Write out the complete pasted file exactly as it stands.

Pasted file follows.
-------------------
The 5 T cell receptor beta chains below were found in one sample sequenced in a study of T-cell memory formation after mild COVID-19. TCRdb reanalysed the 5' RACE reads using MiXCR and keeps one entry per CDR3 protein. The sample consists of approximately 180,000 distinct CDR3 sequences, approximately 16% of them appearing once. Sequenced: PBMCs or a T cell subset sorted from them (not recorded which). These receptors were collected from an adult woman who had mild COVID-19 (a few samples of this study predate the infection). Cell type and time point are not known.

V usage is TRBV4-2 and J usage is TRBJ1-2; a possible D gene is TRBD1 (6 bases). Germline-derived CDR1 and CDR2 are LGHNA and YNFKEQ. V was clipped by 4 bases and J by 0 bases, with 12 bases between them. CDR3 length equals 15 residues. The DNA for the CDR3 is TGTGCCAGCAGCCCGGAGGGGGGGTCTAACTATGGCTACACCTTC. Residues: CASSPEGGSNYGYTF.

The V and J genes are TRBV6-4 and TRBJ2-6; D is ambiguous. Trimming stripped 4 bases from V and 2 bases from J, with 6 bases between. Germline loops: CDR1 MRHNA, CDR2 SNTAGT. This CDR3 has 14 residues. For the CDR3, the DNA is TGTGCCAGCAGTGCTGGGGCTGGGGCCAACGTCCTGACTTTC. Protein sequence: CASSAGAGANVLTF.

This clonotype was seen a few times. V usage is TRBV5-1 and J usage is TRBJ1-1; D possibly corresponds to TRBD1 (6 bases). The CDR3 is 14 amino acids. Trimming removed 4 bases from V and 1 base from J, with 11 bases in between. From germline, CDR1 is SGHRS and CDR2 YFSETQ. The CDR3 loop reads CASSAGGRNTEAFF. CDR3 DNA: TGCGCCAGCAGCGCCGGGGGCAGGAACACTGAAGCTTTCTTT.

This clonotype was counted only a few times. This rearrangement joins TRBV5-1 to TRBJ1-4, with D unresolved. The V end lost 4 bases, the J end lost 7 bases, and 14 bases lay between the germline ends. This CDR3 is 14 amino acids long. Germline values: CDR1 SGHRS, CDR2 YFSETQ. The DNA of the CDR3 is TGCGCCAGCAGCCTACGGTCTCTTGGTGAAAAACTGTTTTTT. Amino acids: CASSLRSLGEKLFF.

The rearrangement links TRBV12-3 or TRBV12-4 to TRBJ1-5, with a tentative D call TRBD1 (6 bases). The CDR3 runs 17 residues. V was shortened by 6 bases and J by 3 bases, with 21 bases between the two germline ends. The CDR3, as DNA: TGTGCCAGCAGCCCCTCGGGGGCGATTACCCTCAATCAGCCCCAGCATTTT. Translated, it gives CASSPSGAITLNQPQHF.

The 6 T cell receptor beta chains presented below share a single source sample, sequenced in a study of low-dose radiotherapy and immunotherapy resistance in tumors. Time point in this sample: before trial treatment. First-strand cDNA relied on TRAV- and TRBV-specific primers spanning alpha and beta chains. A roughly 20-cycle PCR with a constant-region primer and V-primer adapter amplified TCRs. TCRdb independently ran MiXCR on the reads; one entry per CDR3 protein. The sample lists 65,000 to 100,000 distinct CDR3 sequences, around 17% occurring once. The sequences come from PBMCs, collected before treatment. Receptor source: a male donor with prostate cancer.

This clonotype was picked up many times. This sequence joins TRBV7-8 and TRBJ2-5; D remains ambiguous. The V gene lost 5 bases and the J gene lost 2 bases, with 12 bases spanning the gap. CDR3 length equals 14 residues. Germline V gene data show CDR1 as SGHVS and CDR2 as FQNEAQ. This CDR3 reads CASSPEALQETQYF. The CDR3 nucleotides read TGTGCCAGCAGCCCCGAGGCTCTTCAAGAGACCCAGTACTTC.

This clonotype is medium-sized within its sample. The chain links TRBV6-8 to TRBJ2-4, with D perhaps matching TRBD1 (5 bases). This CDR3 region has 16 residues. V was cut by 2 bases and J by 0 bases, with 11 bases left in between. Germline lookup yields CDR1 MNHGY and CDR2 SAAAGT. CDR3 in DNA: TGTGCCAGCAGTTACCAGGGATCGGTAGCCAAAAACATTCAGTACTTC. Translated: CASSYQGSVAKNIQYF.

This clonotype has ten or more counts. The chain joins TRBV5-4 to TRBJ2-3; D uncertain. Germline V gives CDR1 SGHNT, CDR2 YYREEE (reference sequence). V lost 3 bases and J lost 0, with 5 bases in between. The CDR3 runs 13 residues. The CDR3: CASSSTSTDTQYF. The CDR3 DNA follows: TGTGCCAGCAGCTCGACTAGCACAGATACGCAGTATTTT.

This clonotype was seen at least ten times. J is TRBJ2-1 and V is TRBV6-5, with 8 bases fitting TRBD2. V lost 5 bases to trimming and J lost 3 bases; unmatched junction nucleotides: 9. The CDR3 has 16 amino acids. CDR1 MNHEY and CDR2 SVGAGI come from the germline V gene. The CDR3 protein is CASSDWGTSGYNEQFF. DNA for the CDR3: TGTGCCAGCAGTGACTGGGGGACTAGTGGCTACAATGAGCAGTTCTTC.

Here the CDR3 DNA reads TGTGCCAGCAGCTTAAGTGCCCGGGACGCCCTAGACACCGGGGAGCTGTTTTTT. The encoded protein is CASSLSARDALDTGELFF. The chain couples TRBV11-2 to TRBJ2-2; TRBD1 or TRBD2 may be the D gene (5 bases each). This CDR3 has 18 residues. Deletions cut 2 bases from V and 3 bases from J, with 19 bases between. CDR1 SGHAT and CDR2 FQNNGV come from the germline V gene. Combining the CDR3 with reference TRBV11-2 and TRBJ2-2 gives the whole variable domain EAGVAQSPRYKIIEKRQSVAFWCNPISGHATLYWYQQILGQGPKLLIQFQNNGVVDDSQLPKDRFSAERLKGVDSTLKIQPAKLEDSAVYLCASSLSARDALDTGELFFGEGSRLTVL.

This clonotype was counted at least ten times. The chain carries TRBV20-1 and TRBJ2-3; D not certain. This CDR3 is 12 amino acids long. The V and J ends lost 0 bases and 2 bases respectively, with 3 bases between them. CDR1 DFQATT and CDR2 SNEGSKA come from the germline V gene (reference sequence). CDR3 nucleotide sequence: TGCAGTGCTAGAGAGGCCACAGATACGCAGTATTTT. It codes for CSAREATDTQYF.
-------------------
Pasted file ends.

The 5 T cell receptor beta chains below were found in one sample sequenced in a study of T-cell memory formation after mild COVID-19. TCRdb reanalysed the 5' RACE reads using MiXCR and keeps one entry per CDR3 protein. The sample consists of approximately 180,000 distinct CDR3 sequences, approximately 16% of them appearing once. Sequenced: PBMCs or a T cell subset sorted from them (not recorded which). These receptors were collected from an adult woman who had mild COVID-19 (a few samples of this study predate the infection). Cell type and time point are not known.

V usage is TRBV4-2 and J usage is TRBJ1-2; a possible D gene is TRBD1 (6 bases). Germline-derived CDR1 and CDR2 are LGHNA and YNFKEQ. V was clipped by 4 bases and J by 0 bases, with 12 bases between them. CDR3 length equals 15 residues. The DNA for the CDR3 is TGTGCCAGCAGCCCGGAGGGGGGGTCTAACTATGGCTACACCTTC. Residues: CASSPEGGSNYGYTF.

The V and J genes are TRBV6-4 and TRBJ2-6; D is ambiguous. Trimming stripped 4 bases from V and 2 bases from J, with 6 bases between. Germline loops: CDR1 MRHNA, CDR2 SNTAGT. This CDR3 has 14 residues. For the CDR3, the DNA is TGTGCCAGCAGTGCTGGGGCTGGGGCCAACGTCCTGACTTTC. Protein sequence: CASSAGAGANVLTF.

This clonotype was seen a few times. V usage is TRBV5-1 and J usage is TRBJ1-1; D possibly corresponds to TRBD1 (6 bases). The CDR3 is 14 amino acids. Trimming removed 4 bases from V and 1 base from J, with 11 bases in between. From germline, CDR1 is SGHRS and CDR2 YFSETQ. The CDR3 loop reads CASSAGGRNTEAFF. CDR3 DNA: TGCGCCAGCAGCGCCGGGGGCAGGAACACTGAAGCTTTCTTT.

This clonotype was counted only a few times. This rearrangement joins TRBV5-1 to TRBJ1-4, with D unresolved. The V end lost 4 bases, the J end lost 7 bases, and 14 bases lay between the germline ends. This CDR3 is 14 amino acids long. Germline values: CDR1 SGHRS, CDR2 YFSETQ. The DNA of the CDR3 is TGCGCCAGCAGCCTACGGTCTCTTGGTGAAAAACTGTTTTTT. Amino acids: CASSLRSLGEKLFF.

The rearrangement links TRBV12-3 or TRBV12-4 to TRBJ1-5, with a tentative D call TRBD1 (6 bases). The CDR3 runs 17 residues. V was shortened by 6 bases and J by 3 bases, with 21 bases between the two germline ends. The CDR3, as DNA: TGTGCCAGCAGCCCCTCGGGGGCGATTACCCTCAATCAGCCCCAGCATTTT. Translated, it gives CASSPSGAITLNQPQHF.

The 6 T cell receptor beta chains presented below share a single source sample, sequenced in a study of low-dose radiotherapy and immunotherapy resistance in tumors. Time point in this sample: before trial treatment. First-strand cDNA relied on TRAV- and TRBV-specific primers spanning alpha and beta chains. A roughly 20-cycle PCR with a constant-region primer and V-primer adapter amplified TCRs. TCRdb independently ran MiXCR on the reads; one entry per CDR3 protein. The sample lists 65,000 to 100,000 distinct CDR3 sequences, around 17% occurring once. The sequences come from PBMCs, collected before treatment. Receptor source: a male donor with prostate cancer.

This clonotype was picked up many times. This sequence joins TRBV7-8 and TRBJ2-5; D remains ambiguous. The V gene lost 5 bases and the J gene lost 2 bases, with 12 bases spanning the gap. CDR3 length equals 14 residues. Germline V gene data show CDR1 as SGHVS and CDR2 as FQNEAQ. This CDR3 reads CASSPEALQETQYF. The CDR3 nucleotides read TGTGCCAGCAGCCCCGAGGCTCTTCAAGAGACCCAGTACTTC.

This clonotype is medium-sized within its sample. The chain links TRBV6-8 to TRBJ2-4, with D perhaps matching TRBD1 (5 bases). This CDR3 region has 16 residues. V was cut by 2 bases and J by 0 bases, with 11 bases left in between. Germline lookup yields CDR1 MNHGY and CDR2 SAAAGT. CDR3 in DNA: TGTGCCAGCAGTTACCAGGGATCGGTAGCCAAAAACATTCAGTACTTC. Translated: CASSYQGSVAKNIQYF.

This clonotype has ten or more counts. The chain joins TRBV5-4 to TRBJ2-3; D uncertain. Germline V gives CDR1 SGHNT, CDR2 YYREEE (reference sequence). V lost 3 bases and J lost 0, with 5 bases in between. The CDR3 runs 13 residues. The CDR3: CASSSTSTDTQYF. The CDR3 DNA follows: TGTGCCAGCAGCTCGACTAGCACAGATACGCAGTATTTT.

This clonotype was seen at least ten times. J is TRBJ2-1 and V is TRBV6-5, with 8 bases fitting TRBD2. V lost 5 bases to trimming and J lost 3 bases; unmatched junction nucleotides: 9. The CDR3 has 16 amino acids. CDR1 MNHEY and CDR2 SVGAGI come from the germline V gene. The CDR3 protein is CASSDWGTSGYNEQFF. DNA for the CDR3: TGTGCCAGCAGTGACTGGGGGACTAGTGGCTACAATGAGCAGTTCTTC.

Here the CDR3 DNA reads TGTGCCAGCAGCTTAAGTGCCCGGGACGCCCTAGACACCGGGGAGCTGTTTTTT. The encoded protein is CASSLSARDALDTGELFF. The chain couples TRBV11-2 to TRBJ2-2; TRBD1 or TRBD2 may be the D gene (5 bases each). This CDR3 has 18 residues. Deletions cut 2 bases from V and 3 bases from J, with 19 bases between. CDR1 SGHAT and CDR2 FQNNGV come from the germline V gene. Combining the CDR3 with reference TRBV11-2 and TRBJ2-2 gives the whole variable domain EAGVAQSPRYKIIEKRQSVAFWCNPISGHATLYWYQQILGQGPKLLIQFQNNGVVDDSQLPKDRFSAERLKGVDSTLKIQPAKLEDSAVYLCASSLSARDALDTGELFFGEGSRLTVL.

This clonotype was counted at least ten times. The chain carries TRBV20-1 and TRBJ2-3; D not certain. This CDR3 is 12 amino acids long. The V and J ends lost 0 bases and 2 bases respectively, with 3 bases between them. CDR1 DFQATT and CDR2 SNEGSKA come from the germline V gene (reference sequence). CDR3 nucleotide sequence: TGCAGTGCTAGAGAGGCCACAGATACGCAGTATTTT. It codes for CSAREATDTQYF.